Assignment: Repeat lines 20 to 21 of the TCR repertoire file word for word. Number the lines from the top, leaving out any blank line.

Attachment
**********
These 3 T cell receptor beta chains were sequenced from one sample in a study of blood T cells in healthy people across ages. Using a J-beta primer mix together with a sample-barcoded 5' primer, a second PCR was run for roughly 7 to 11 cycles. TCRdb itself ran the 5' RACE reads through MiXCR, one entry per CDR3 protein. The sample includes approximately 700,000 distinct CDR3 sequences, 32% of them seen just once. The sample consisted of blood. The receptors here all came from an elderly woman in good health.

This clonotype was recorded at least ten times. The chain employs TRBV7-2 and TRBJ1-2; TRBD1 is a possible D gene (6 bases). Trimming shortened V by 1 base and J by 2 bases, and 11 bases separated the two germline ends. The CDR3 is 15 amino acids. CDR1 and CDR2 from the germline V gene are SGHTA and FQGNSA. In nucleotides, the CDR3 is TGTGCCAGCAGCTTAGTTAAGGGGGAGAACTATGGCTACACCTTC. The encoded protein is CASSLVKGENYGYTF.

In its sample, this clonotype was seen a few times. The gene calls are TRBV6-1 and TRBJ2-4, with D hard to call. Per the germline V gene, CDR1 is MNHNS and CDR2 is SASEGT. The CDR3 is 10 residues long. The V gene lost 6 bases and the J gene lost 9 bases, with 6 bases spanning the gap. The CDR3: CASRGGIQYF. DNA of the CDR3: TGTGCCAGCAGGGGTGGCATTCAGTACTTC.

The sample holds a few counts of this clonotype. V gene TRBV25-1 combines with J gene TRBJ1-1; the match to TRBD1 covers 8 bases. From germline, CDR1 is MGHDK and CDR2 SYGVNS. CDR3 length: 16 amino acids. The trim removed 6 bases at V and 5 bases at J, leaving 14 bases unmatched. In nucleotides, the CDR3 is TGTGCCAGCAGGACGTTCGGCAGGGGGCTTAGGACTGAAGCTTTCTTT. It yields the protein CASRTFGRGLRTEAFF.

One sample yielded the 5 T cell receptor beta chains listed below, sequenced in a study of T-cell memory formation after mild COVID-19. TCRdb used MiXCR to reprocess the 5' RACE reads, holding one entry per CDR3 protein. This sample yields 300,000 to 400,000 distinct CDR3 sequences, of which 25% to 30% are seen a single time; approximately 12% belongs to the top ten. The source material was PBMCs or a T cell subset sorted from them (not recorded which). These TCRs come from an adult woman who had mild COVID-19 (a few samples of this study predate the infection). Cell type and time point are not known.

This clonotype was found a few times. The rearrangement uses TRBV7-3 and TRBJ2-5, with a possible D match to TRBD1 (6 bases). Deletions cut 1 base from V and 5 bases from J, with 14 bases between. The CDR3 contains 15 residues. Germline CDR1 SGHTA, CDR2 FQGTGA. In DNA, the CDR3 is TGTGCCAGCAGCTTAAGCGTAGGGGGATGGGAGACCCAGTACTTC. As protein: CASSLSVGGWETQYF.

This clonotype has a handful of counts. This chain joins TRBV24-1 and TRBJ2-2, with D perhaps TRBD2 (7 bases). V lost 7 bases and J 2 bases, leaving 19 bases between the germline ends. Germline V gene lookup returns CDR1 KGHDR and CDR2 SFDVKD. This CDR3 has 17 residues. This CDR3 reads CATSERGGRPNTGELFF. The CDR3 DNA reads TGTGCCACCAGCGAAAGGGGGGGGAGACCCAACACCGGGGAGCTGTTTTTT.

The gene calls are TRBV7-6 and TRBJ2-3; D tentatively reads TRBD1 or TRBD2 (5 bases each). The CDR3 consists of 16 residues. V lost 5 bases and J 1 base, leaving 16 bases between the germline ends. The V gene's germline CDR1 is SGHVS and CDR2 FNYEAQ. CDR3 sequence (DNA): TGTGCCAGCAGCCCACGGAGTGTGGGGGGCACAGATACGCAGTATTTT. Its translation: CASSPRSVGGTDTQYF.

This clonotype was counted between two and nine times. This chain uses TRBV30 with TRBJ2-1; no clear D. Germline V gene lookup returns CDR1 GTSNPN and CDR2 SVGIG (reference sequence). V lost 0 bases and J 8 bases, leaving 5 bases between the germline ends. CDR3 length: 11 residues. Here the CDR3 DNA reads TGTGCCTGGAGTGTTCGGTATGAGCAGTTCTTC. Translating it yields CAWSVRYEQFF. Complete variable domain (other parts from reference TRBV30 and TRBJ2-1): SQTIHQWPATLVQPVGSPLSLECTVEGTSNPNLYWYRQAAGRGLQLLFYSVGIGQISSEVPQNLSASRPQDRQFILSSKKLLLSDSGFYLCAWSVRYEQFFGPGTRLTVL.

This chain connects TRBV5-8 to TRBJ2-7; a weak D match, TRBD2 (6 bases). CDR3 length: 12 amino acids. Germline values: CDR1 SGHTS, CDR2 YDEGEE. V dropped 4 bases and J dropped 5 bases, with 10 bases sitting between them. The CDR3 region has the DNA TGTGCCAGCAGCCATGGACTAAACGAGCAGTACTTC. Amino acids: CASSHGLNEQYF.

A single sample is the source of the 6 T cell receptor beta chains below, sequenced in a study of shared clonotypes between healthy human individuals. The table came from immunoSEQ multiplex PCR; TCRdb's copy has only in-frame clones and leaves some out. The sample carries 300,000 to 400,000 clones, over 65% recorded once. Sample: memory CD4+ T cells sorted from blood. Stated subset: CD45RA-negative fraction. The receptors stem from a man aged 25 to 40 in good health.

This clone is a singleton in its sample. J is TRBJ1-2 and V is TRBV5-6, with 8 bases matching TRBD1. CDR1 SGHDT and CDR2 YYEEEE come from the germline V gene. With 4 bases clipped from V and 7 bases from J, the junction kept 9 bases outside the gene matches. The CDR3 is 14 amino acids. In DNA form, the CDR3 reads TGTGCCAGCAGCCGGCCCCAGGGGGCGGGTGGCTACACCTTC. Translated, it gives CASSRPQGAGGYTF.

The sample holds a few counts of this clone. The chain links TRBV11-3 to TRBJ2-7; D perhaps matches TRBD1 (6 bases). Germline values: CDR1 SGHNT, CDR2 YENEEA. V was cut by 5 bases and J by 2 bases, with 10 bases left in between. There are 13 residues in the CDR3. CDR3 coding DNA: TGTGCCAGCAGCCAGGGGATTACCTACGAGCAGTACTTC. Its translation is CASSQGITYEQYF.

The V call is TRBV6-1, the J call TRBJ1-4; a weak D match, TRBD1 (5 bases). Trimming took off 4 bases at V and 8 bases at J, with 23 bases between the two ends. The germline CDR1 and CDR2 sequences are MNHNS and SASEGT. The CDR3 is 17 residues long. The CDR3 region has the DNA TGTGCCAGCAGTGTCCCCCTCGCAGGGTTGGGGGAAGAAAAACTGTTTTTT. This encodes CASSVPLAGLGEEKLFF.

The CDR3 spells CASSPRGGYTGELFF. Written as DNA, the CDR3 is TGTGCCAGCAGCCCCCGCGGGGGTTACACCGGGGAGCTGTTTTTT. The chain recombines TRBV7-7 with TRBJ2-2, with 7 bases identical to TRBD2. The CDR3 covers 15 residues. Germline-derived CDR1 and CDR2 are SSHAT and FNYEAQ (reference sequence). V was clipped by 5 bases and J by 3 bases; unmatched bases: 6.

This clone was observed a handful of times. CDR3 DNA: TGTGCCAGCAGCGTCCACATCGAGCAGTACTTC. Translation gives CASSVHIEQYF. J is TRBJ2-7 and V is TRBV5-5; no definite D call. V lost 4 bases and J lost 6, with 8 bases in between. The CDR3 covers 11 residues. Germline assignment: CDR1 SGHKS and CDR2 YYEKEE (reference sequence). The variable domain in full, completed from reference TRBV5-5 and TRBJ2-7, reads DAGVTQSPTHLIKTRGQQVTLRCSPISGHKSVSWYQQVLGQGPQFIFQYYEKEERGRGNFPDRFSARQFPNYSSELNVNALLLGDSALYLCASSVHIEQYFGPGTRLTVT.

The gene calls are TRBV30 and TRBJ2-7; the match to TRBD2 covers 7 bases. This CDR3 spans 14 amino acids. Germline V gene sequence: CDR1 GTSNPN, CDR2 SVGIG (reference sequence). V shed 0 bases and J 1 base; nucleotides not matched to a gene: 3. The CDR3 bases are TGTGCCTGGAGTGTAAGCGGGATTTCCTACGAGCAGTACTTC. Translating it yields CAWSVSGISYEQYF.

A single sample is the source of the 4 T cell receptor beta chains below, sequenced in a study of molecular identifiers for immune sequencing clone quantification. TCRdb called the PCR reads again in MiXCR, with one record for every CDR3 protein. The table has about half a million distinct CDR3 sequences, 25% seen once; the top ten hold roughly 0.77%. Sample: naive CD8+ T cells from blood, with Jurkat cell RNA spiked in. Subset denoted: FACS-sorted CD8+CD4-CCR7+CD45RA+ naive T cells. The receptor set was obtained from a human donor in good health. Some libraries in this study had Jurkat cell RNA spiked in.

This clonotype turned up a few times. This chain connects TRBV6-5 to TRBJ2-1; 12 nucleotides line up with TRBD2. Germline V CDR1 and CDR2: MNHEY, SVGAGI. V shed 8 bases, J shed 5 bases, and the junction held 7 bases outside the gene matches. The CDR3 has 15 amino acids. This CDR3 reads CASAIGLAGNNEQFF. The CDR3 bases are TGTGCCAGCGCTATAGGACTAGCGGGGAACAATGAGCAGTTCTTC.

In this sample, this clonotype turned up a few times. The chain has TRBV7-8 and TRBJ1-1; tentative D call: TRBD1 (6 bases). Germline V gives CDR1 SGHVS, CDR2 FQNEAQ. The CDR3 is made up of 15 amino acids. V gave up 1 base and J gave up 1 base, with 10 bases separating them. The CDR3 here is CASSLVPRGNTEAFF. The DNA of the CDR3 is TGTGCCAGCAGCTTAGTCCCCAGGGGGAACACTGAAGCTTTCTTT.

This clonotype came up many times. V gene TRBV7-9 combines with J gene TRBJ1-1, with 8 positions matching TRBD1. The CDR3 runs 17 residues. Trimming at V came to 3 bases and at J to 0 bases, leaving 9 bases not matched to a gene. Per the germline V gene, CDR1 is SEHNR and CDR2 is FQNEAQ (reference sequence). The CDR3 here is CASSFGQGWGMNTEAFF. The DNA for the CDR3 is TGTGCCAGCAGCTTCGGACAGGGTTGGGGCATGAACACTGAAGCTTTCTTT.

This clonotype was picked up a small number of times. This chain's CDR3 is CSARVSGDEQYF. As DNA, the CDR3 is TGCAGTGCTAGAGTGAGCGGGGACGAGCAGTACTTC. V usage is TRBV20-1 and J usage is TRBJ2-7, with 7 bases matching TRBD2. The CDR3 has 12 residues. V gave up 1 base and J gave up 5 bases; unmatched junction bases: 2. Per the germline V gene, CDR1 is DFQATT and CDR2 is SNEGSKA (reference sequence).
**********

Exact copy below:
In this sample, this clonotype turned up a few times. The chain has TRBV7-8 and TRBJ1-1; tentative D call: TRBD1 (6 bases). Germline V gives CDR1 SGHVS, CDR2 FQNEAQ. The CDR3 is made up of 15 amino acids. V gave up 1 base and J gave up 1 base, with 10 bases separating them. The CDR3 here is CASSLVPRGNTEAFF. The DNA of the CDR3 is TGTGCCAGCAGCTTAGTCCCCAGGGGGAACACTGAAGCTTTCTTT.

This clonotype came up many times. V gene TRBV7-9 combines with J gene TRBJ1-1, with 8 positions matching TRBD1. The CDR3 runs 17 residues. Trimming at V came to 3 bases and at J to 0 bases, leaving 9 bases not matched to a gene. Per the germline V gene, CDR1 is SEHNR and CDR2 is FQNEAQ (reference sequence). The CDR3 here is CASSFGQGWGMNTEAFF. The DNA for the CDR3 is TGTGCCAGCAGCTTCGGACAGGGTTGGGGCATGAACACTGAAGCTTTCTTT.